Friday, December 5, 2014

Another fleet sunk

When financial people mention "sunk costs," they refer to expenditures that cannot be recovered. Almost 15 years ago, BC politicians learned the investment of hundreds of millions for fast ferries had to be reclassified. If the PacifiCats had not themselves sunk, their costs had. That outcome provided a field day for government's political opposition and their media allies.

BC is soon to finalize another 9-figure financial disaster involving a transportation fleet and it also was a pet project of an overenthusiastic Premier. There is a difference though; the bus fiasco has attracted little attention from BC's political reporters and commentators. Having written an excellent article a year ago, Brian Hutchinson of the National Post is an exception.

Prior to the 2010 Olympics, Gordon Campbell decreed the "hydrogen highway" would become a reality. With support from his Californian pal, The Governator, Campbell imagined the alternative fuel route would extend from Whistler to San Diego by 2010. His government issued a press release celebrating "the arrival of the first bus of what will become the world’s largest single hydrogen fuel cell bus fleet today." It went on:
The arrival of 'Bus 1' of the hydrogen fuel cell bus is a major step forward as we work to build a Hydrogen Highway that stretches from Whistler to Victoria and beyond,” said Premier Campbell. "This fleet will reduce greenhouse gas emissions by 1,800 tonnes per year in B.C. and it will showcase British Columbia’s expertise in cutting-edge hydrogen and fuel cell technology to the world.
If those words sound familiar, it is because the NDP had a similar idea that building aluminum ferries in BC would showcase the province's cutting edge skills in high speed ship construction.

Today, the 20 hydrogen fuelled buses are in storage while BC Transit searches for buyers. These units reportedly cost four times as much as diesel buses but capital costs accounted for less than half the program budget. Operating expenses were unusually high, partly because hydrogen had to be trucked in from Quebec. Repair costs were substantial compared to standard buses because vehicles were not suited to the conditions.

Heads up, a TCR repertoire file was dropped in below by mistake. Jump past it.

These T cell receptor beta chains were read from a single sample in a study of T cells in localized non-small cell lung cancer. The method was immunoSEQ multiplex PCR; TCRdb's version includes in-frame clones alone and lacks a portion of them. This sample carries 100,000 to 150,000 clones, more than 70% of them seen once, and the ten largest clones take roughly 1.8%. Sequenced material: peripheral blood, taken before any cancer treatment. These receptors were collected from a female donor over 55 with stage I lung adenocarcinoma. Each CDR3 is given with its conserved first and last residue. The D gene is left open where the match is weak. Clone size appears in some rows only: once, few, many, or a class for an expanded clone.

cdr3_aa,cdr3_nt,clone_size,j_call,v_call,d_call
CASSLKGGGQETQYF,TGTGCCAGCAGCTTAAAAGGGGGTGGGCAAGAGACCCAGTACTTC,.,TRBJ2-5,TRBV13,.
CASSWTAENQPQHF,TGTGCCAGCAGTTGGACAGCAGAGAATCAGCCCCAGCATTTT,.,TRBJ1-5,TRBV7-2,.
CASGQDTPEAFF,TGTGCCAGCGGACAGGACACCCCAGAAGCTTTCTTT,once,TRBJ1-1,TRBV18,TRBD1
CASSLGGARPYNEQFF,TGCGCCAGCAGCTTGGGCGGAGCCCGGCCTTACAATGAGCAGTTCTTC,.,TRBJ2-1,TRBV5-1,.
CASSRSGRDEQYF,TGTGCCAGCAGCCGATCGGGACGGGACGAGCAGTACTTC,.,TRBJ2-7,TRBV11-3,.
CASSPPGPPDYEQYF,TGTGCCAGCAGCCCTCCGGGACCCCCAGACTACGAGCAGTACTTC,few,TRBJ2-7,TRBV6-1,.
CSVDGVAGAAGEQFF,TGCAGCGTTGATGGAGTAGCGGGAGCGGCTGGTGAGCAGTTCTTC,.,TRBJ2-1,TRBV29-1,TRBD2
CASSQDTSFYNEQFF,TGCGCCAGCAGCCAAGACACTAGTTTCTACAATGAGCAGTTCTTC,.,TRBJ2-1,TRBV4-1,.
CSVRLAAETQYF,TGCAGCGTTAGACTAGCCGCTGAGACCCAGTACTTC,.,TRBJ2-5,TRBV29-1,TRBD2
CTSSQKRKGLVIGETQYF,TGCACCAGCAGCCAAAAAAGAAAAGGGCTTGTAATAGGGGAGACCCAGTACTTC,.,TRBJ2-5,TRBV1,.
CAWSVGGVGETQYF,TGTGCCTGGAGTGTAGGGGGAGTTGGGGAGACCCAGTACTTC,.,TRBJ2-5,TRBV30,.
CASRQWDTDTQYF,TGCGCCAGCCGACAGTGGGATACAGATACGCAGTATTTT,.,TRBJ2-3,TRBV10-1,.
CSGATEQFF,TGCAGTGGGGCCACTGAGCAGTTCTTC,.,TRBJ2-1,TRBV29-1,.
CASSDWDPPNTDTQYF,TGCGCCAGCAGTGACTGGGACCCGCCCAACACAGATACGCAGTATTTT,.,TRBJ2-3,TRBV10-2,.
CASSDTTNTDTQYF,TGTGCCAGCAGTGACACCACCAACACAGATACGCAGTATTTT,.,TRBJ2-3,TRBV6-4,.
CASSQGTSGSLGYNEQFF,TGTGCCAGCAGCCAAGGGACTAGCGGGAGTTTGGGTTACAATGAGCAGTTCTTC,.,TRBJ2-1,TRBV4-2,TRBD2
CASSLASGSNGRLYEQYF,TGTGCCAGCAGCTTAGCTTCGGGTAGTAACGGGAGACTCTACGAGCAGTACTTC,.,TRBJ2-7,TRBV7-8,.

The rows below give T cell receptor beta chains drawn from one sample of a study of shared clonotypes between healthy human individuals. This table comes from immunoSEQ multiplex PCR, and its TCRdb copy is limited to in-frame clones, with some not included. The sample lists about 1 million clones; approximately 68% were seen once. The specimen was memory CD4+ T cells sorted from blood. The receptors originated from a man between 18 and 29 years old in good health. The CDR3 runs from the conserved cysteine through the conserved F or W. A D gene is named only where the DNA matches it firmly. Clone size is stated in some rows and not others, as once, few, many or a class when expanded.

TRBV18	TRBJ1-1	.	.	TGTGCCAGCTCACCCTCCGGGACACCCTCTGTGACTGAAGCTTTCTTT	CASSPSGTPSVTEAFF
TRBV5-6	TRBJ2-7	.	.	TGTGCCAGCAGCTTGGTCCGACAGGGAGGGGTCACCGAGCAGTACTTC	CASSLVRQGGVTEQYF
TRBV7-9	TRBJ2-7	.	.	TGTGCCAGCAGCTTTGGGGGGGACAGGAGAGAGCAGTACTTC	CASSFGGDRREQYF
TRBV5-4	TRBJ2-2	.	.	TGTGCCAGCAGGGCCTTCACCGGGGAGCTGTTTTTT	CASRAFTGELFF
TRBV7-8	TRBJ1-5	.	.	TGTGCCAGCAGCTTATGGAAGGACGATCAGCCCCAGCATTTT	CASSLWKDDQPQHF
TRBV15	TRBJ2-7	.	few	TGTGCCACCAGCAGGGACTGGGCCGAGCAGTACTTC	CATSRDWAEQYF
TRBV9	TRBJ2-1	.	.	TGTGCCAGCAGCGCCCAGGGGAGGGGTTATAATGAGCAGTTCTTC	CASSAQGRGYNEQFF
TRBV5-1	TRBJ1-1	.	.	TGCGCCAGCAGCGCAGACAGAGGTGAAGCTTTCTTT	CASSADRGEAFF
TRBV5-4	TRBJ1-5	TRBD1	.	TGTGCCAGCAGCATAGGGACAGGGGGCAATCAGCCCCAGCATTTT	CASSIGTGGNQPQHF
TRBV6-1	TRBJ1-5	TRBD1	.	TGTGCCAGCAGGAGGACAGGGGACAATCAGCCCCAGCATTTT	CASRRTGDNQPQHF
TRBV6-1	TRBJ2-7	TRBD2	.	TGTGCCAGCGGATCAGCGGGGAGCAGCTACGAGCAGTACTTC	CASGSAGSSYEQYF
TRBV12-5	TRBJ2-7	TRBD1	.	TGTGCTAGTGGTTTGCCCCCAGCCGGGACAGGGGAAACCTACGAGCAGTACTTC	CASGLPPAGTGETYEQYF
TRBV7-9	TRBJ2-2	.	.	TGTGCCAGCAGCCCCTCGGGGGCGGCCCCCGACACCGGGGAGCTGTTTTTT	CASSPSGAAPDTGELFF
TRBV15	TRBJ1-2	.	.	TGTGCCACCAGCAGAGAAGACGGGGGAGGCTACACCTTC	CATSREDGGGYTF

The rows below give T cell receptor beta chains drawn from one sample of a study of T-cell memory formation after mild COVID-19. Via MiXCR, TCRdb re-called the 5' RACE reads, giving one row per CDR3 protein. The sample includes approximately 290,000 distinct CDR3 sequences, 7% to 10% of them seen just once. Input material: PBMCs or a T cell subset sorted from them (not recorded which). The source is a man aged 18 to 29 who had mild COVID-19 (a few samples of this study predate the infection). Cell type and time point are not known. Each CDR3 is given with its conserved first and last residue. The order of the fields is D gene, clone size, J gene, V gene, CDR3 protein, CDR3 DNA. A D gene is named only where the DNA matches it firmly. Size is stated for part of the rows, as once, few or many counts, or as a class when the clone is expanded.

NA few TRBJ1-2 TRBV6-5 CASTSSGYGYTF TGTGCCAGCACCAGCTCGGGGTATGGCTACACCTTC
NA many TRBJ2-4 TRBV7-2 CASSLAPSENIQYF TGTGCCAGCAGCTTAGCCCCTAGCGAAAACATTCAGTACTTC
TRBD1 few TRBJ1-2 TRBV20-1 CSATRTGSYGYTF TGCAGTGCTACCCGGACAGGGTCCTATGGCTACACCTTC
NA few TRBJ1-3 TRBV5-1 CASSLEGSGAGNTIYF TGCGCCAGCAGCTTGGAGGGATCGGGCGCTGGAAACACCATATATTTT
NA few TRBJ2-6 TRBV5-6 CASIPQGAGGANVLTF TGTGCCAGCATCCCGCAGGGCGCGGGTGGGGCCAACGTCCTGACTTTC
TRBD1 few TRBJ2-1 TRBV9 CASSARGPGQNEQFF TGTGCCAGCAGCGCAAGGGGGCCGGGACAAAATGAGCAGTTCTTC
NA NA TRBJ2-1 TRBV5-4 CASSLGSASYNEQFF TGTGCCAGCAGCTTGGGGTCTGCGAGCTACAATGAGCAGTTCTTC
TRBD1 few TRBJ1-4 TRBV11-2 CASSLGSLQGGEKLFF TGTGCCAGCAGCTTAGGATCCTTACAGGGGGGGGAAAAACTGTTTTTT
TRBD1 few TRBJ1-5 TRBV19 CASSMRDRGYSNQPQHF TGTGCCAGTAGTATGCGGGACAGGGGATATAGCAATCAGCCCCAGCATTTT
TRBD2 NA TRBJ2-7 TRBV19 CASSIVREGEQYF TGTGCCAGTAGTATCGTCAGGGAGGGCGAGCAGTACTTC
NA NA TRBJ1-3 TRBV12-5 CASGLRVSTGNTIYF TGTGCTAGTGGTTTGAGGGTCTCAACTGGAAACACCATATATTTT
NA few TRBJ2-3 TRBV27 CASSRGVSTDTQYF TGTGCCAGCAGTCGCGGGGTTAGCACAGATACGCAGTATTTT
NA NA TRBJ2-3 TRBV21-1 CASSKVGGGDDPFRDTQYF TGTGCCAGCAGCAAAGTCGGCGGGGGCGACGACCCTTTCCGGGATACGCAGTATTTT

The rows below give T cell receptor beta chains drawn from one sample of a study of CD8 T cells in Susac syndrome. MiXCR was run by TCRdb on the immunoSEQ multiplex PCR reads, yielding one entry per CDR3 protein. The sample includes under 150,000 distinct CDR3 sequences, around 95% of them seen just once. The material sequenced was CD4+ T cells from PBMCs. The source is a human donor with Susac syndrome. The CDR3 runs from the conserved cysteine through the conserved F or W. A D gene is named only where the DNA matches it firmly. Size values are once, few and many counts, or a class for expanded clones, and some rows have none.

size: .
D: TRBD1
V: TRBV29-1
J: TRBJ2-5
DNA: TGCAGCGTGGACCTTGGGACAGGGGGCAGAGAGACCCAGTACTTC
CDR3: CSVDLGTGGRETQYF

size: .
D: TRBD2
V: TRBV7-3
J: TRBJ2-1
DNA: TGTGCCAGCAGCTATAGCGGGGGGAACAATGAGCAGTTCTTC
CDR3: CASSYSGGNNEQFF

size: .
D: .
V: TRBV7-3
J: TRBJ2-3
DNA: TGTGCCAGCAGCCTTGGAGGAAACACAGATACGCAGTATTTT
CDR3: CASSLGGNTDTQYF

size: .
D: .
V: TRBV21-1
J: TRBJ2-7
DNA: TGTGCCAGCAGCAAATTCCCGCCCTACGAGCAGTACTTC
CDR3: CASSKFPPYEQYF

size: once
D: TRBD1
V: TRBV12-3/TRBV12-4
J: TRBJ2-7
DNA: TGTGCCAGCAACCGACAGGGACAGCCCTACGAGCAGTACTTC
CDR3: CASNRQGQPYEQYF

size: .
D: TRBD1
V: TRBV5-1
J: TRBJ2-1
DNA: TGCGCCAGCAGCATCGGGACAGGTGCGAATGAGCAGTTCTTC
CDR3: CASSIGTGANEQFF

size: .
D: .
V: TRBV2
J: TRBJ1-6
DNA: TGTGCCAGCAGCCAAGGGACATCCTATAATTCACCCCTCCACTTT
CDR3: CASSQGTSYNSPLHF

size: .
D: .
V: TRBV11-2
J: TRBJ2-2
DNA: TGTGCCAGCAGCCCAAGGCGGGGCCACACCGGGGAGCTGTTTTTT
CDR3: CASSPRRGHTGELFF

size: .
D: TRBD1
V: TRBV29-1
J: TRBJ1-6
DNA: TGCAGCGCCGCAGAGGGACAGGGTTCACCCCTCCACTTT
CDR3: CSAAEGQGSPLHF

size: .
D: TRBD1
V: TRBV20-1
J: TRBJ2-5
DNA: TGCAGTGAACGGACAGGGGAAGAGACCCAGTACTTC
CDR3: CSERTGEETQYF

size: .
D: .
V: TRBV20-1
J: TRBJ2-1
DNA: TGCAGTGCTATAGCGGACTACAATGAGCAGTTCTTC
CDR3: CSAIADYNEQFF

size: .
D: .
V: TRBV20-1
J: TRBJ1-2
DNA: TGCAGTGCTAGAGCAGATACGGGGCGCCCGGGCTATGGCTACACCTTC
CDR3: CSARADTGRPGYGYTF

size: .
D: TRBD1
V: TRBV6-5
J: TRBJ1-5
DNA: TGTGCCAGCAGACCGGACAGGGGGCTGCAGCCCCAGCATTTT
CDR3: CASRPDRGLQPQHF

Hutchinson quoted Ben Williams, president of Unifor Local 333.
“The hydrogen buses don’t run properly in the cold Whistler environment,” he said Tuesday. “You’d think someone would have considered that, before any cash was spent.”
Yes, you'd think that but spending other people's money is just so damn easy when it's for the boss's flavour of the day.


There have been a stream of "ticking bombs" crossing Canada in the form of diesel trucks carrying hydrogen to fuel the Whistler bus fleet. Was truck operation safe and free of fatalities? Were GHG emissions from production and transport of the clean fuel higher or lower than what a battery equipped hybrid fleet might have created while it shuttled around Whistler?

At least the fast ferry project aimed at creation of jobs and skills in British Columbia.

The decision to end the hydrogen project does not please everyone. Former BC Transit Chair Eric Denhoff complains, saying the buses should remain as a demonstration project, "Even if there was a bit of additional cost to running these things.” (CBC quotes Ballard Power as saying the per kilometre cost of hydrogen bus operations is double that of diesel.) Denhoff denies this was a failed experiment and maybe he’s right.

Denhoff knows about Skytrain and Canada Line from his days as an SNC Lavalin official. Those have served as demonstration projects for the world, demonstrating how not to build mass transit systems. Sure enough, just about everyone everywhere did something completely different.

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  1. Brian Hutchinson's article:

    And lets not forget the $200 million and mounting Compass Card fiasco.

  2. New Era of public transit arrives in British Columbia

    "Jan. 22, 2010" "The world's largest fleet of hydrogen fuel cell buses is now in operation ... Whistler, B.C."